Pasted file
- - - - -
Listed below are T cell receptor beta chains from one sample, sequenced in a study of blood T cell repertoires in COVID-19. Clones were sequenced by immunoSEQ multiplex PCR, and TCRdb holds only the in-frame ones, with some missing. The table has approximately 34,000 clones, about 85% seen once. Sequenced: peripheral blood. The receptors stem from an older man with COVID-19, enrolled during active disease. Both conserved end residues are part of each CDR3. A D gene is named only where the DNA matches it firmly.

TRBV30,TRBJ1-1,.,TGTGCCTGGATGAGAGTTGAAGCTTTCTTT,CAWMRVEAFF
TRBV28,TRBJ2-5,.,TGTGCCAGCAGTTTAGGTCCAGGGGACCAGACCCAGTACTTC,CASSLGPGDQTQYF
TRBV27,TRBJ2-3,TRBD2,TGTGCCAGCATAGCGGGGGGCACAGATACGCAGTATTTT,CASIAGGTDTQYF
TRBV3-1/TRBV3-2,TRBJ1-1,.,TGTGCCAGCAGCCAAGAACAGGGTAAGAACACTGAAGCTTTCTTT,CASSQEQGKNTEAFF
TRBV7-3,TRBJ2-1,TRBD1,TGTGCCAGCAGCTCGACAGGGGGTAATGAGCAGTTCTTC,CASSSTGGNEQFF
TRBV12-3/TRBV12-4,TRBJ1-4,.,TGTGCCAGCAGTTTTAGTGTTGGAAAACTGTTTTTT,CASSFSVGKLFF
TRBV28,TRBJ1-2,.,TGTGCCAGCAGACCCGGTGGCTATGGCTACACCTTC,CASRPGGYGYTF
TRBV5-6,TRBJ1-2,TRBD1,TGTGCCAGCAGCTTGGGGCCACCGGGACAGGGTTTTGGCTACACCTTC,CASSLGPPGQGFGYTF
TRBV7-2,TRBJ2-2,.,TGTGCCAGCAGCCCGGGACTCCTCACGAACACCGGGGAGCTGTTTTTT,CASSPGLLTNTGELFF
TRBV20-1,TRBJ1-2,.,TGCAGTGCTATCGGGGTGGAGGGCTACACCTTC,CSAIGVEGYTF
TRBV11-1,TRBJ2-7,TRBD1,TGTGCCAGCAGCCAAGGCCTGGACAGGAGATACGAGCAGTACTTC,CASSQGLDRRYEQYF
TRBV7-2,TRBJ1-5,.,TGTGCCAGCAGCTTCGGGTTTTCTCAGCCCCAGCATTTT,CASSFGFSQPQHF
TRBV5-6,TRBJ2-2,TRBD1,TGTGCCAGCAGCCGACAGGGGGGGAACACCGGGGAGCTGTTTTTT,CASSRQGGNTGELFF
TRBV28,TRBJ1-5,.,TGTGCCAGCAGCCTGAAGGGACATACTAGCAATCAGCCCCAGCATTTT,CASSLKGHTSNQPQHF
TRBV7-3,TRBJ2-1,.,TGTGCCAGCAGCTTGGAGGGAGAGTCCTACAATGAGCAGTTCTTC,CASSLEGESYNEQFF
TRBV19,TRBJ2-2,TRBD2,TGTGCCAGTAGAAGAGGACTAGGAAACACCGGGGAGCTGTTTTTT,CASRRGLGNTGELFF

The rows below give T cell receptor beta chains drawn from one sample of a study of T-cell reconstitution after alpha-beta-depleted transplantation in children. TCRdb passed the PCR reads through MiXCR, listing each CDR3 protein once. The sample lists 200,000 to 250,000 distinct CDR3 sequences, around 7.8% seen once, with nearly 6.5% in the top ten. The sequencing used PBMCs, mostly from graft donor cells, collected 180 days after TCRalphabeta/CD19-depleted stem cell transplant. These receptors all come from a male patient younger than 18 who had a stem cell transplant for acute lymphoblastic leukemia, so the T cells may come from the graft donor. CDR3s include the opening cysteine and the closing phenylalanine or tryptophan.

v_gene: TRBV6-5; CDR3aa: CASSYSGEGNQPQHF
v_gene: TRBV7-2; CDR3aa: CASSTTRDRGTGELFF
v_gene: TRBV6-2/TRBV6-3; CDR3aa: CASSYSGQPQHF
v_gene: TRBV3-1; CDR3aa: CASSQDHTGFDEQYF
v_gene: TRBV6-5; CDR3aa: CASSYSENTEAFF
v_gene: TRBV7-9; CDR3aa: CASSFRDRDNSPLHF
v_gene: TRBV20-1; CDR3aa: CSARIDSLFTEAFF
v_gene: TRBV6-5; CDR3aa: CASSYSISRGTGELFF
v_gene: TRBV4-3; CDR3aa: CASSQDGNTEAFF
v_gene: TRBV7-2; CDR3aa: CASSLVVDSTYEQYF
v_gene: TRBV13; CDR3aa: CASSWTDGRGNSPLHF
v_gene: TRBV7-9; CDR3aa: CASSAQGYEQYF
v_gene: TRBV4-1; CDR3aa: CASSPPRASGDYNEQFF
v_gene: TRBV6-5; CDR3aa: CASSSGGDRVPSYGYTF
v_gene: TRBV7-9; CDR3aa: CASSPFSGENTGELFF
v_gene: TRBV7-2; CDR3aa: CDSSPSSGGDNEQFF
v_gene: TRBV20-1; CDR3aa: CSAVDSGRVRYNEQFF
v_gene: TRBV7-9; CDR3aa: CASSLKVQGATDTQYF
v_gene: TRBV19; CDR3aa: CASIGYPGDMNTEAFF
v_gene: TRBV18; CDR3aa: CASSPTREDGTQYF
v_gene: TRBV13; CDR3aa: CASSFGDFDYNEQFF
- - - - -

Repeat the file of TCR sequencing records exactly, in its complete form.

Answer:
Listed below are T cell receptor beta chains from one sample, sequenced in a study of blood T cell repertoires in COVID-19. Clones were sequenced by immunoSEQ multiplex PCR, and TCRdb holds only the in-frame ones, with some missing. The table has approximately 34,000 clones, about 85% seen once. Sequenced: peripheral blood. The receptors stem from an older man with COVID-19, enrolled during active disease. Both conserved end residues are part of each CDR3. A D gene is named only where the DNA matches it firmly.

TRBV30,TRBJ1-1,.,TGTGCCTGGATGAGAGTTGAAGCTTTCTTT,CAWMRVEAFF
TRBV28,TRBJ2-5,.,TGTGCCAGCAGTTTAGGTCCAGGGGACCAGACCCAGTACTTC,CASSLGPGDQTQYF
TRBV27,TRBJ2-3,TRBD2,TGTGCCAGCATAGCGGGGGGCACAGATACGCAGTATTTT,CASIAGGTDTQYF
TRBV3-1/TRBV3-2,TRBJ1-1,.,TGTGCCAGCAGCCAAGAACAGGGTAAGAACACTGAAGCTTTCTTT,CASSQEQGKNTEAFF
TRBV7-3,TRBJ2-1,TRBD1,TGTGCCAGCAGCTCGACAGGGGGTAATGAGCAGTTCTTC,CASSSTGGNEQFF
TRBV12-3/TRBV12-4,TRBJ1-4,.,TGTGCCAGCAGTTTTAGTGTTGGAAAACTGTTTTTT,CASSFSVGKLFF
TRBV28,TRBJ1-2,.,TGTGCCAGCAGACCCGGTGGCTATGGCTACACCTTC,CASRPGGYGYTF
TRBV5-6,TRBJ1-2,TRBD1,TGTGCCAGCAGCTTGGGGCCACCGGGACAGGGTTTTGGCTACACCTTC,CASSLGPPGQGFGYTF
TRBV7-2,TRBJ2-2,.,TGTGCCAGCAGCCCGGGACTCCTCACGAACACCGGGGAGCTGTTTTTT,CASSPGLLTNTGELFF
TRBV20-1,TRBJ1-2,.,TGCAGTGCTATCGGGGTGGAGGGCTACACCTTC,CSAIGVEGYTF
TRBV11-1,TRBJ2-7,TRBD1,TGTGCCAGCAGCCAAGGCCTGGACAGGAGATACGAGCAGTACTTC,CASSQGLDRRYEQYF
TRBV7-2,TRBJ1-5,.,TGTGCCAGCAGCTTCGGGTTTTCTCAGCCCCAGCATTTT,CASSFGFSQPQHF
TRBV5-6,TRBJ2-2,TRBD1,TGTGCCAGCAGCCGACAGGGGGGGAACACCGGGGAGCTGTTTTTT,CASSRQGGNTGELFF
TRBV28,TRBJ1-5,.,TGTGCCAGCAGCCTGAAGGGACATACTAGCAATCAGCCCCAGCATTTT,CASSLKGHTSNQPQHF
TRBV7-3,TRBJ2-1,.,TGTGCCAGCAGCTTGGAGGGAGAGTCCTACAATGAGCAGTTCTTC,CASSLEGESYNEQFF
TRBV19,TRBJ2-2,TRBD2,TGTGCCAGTAGAAGAGGACTAGGAAACACCGGGGAGCTGTTTTTT,CASRRGLGNTGELFF

The rows below give T cell receptor beta chains drawn from one sample of a study of T-cell reconstitution after alpha-beta-depleted transplantation in children. TCRdb passed the PCR reads through MiXCR, listing each CDR3 protein once. The sample lists 200,000 to 250,000 distinct CDR3 sequences, around 7.8% seen once, with nearly 6.5% in the top ten. The sequencing used PBMCs, mostly from graft donor cells, collected 180 days after TCRalphabeta/CD19-depleted stem cell transplant. These receptors all come from a male patient younger than 18 who had a stem cell transplant for acute lymphoblastic leukemia, so the T cells may come from the graft donor. CDR3s include the opening cysteine and the closing phenylalanine or tryptophan.

v_gene: TRBV6-5; CDR3aa: CASSYSGEGNQPQHF
v_gene: TRBV7-2; CDR3aa: CASSTTRDRGTGELFF
v_gene: TRBV6-2/TRBV6-3; CDR3aa: CASSYSGQPQHF
v_gene: TRBV3-1; CDR3aa: CASSQDHTGFDEQYF
v_gene: TRBV6-5; CDR3aa: CASSYSENTEAFF
v_gene: TRBV7-9; CDR3aa: CASSFRDRDNSPLHF
v_gene: TRBV20-1; CDR3aa: CSARIDSLFTEAFF
v_gene: TRBV6-5; CDR3aa: CASSYSISRGTGELFF
v_gene: TRBV4-3; CDR3aa: CASSQDGNTEAFF
v_gene: TRBV7-2; CDR3aa: CASSLVVDSTYEQYF
v_gene: TRBV13; CDR3aa: CASSWTDGRGNSPLHF
v_gene: TRBV7-9; CDR3aa: CASSAQGYEQYF
v_gene: TRBV4-1; CDR3aa: CASSPPRASGDYNEQFF
v_gene: TRBV6-5; CDR3aa: CASSSGGDRVPSYGYTF
v_gene: TRBV7-9; CDR3aa: CASSPFSGENTGELFF
v_gene: TRBV7-2; CDR3aa: CDSSPSSGGDNEQFF
v_gene: TRBV20-1; CDR3aa: CSAVDSGRVRYNEQFF
v_gene: TRBV7-9; CDR3aa: CASSLKVQGATDTQYF
v_gene: TRBV19; CDR3aa: CASIGYPGDMNTEAFF
v_gene: TRBV18; CDR3aa: CASSPTREDGTQYF
v_gene: TRBV13; CDR3aa: CASSFGDFDYNEQFF